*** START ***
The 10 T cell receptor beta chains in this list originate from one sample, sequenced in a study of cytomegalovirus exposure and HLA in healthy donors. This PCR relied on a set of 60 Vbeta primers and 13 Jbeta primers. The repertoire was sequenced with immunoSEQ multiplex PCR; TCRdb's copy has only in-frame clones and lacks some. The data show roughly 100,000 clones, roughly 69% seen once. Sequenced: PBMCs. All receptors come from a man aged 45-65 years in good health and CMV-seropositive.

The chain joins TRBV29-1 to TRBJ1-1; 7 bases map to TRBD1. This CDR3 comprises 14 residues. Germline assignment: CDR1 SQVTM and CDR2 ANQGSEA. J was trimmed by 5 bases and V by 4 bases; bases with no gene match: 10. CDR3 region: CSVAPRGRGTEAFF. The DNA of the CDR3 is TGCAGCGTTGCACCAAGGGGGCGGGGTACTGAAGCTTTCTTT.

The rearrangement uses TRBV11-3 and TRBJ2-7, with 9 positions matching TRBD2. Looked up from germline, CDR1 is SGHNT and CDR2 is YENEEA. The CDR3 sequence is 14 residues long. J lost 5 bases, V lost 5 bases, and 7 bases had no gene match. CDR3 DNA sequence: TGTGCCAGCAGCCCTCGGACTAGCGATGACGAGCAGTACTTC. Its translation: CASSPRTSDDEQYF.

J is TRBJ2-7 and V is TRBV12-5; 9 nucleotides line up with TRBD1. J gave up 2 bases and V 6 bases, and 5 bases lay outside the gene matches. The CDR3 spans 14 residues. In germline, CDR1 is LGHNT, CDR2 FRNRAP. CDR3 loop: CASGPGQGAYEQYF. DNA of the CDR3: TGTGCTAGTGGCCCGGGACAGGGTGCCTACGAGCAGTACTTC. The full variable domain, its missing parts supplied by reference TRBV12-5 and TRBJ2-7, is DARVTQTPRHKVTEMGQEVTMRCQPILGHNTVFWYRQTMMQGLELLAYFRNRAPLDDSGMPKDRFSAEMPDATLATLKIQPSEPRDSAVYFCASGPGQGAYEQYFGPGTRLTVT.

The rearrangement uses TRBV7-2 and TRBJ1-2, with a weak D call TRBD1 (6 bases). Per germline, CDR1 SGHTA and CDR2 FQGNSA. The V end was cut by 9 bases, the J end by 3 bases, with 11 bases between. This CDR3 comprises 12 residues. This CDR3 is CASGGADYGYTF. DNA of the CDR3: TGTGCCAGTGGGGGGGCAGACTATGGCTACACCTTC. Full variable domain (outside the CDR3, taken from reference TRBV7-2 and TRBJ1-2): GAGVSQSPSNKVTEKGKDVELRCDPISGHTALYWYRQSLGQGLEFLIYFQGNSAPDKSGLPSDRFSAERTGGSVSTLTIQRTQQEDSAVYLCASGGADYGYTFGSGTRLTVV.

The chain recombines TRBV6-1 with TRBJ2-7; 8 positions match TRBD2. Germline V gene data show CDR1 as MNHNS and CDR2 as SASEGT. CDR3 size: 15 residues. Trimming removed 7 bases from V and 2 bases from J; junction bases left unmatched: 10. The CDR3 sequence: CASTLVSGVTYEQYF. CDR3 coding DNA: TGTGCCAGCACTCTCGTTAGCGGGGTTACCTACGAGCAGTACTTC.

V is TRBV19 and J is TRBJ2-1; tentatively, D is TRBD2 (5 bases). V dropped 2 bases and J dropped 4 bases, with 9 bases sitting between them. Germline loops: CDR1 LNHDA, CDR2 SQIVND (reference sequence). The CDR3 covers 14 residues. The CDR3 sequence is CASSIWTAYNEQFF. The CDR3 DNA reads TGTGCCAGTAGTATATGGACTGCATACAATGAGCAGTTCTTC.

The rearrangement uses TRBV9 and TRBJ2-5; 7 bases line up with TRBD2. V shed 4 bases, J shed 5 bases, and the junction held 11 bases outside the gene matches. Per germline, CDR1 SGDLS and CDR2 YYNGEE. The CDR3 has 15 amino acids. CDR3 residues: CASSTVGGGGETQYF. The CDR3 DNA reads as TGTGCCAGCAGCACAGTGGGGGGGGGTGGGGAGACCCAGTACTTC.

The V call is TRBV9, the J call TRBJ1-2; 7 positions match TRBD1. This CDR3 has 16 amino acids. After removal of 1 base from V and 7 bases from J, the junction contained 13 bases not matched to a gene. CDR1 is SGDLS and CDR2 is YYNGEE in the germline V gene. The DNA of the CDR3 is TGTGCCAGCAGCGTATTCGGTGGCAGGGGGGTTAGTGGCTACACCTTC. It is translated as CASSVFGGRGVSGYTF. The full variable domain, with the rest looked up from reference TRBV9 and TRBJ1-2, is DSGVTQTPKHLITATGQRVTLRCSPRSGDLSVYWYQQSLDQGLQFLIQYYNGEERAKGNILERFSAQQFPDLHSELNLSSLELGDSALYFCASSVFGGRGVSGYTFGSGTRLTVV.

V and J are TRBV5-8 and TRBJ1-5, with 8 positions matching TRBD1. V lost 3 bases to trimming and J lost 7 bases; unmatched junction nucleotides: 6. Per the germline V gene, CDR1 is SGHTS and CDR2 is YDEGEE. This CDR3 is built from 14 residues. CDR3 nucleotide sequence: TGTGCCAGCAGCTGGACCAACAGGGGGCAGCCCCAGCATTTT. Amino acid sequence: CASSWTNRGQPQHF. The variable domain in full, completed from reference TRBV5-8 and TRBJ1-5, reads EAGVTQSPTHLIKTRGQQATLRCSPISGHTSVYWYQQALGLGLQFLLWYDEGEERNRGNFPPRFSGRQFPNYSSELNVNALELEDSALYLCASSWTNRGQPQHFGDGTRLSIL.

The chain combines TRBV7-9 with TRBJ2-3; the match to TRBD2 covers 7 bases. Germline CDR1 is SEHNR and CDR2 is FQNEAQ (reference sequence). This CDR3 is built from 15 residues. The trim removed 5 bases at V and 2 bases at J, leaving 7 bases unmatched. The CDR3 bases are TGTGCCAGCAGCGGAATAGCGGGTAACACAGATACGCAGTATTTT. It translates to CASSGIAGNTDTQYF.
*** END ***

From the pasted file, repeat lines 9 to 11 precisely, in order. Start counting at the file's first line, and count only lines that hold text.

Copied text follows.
The V call is TRBV9, the J call TRBJ1-2; 7 positions match TRBD1. This CDR3 has 16 amino acids. After removal of 1 base from V and 7 bases from J, the junction contained 13 bases not matched to a gene. CDR1 is SGDLS and CDR2 is YYNGEE in the germline V gene. The DNA of the CDR3 is TGTGCCAGCAGCGTATTCGGTGGCAGGGGGGTTAGTGGCTACACCTTC. It is translated as CASSVFGGRGVSGYTF. The full variable domain, with the rest looked up from reference TRBV9 and TRBJ1-2, is DSGVTQTPKHLITATGQRVTLRCSPRSGDLSVYWYQQSLDQGLQFLIQYYNGEERAKGNILERFSAQQFPDLHSELNLSSLELGDSALYFCASSVFGGRGVSGYTFGSGTRLTVV.

V and J are TRBV5-8 and TRBJ1-5, with 8 positions matching TRBD1. V lost 3 bases to trimming and J lost 7 bases; unmatched junction nucleotides: 6. Per the germline V gene, CDR1 is SGHTS and CDR2 is YDEGEE. This CDR3 is built from 14 residues. CDR3 nucleotide sequence: TGTGCCAGCAGCTGGACCAACAGGGGGCAGCCCCAGCATTTT. Amino acid sequence: CASSWTNRGQPQHF. The variable domain in full, completed from reference TRBV5-8 and TRBJ1-5, reads EAGVTQSPTHLIKTRGQQATLRCSPISGHTSVYWYQQALGLGLQFLLWYDEGEERNRGNFPPRFSGRQFPNYSSELNVNALELEDSALYLCASSWTNRGQPQHFGDGTRLSIL.

The chain combines TRBV7-9 with TRBJ2-3; the match to TRBD2 covers 7 bases. Germline CDR1 is SEHNR and CDR2 is FQNEAQ (reference sequence). This CDR3 is built from 15 residues. The trim removed 5 bases at V and 2 bases at J, leaving 7 bases unmatched. The CDR3 bases are TGTGCCAGCAGCGGAATAGCGGGTAACACAGATACGCAGTATTTT. It translates to CASSGIAGNTDTQYF.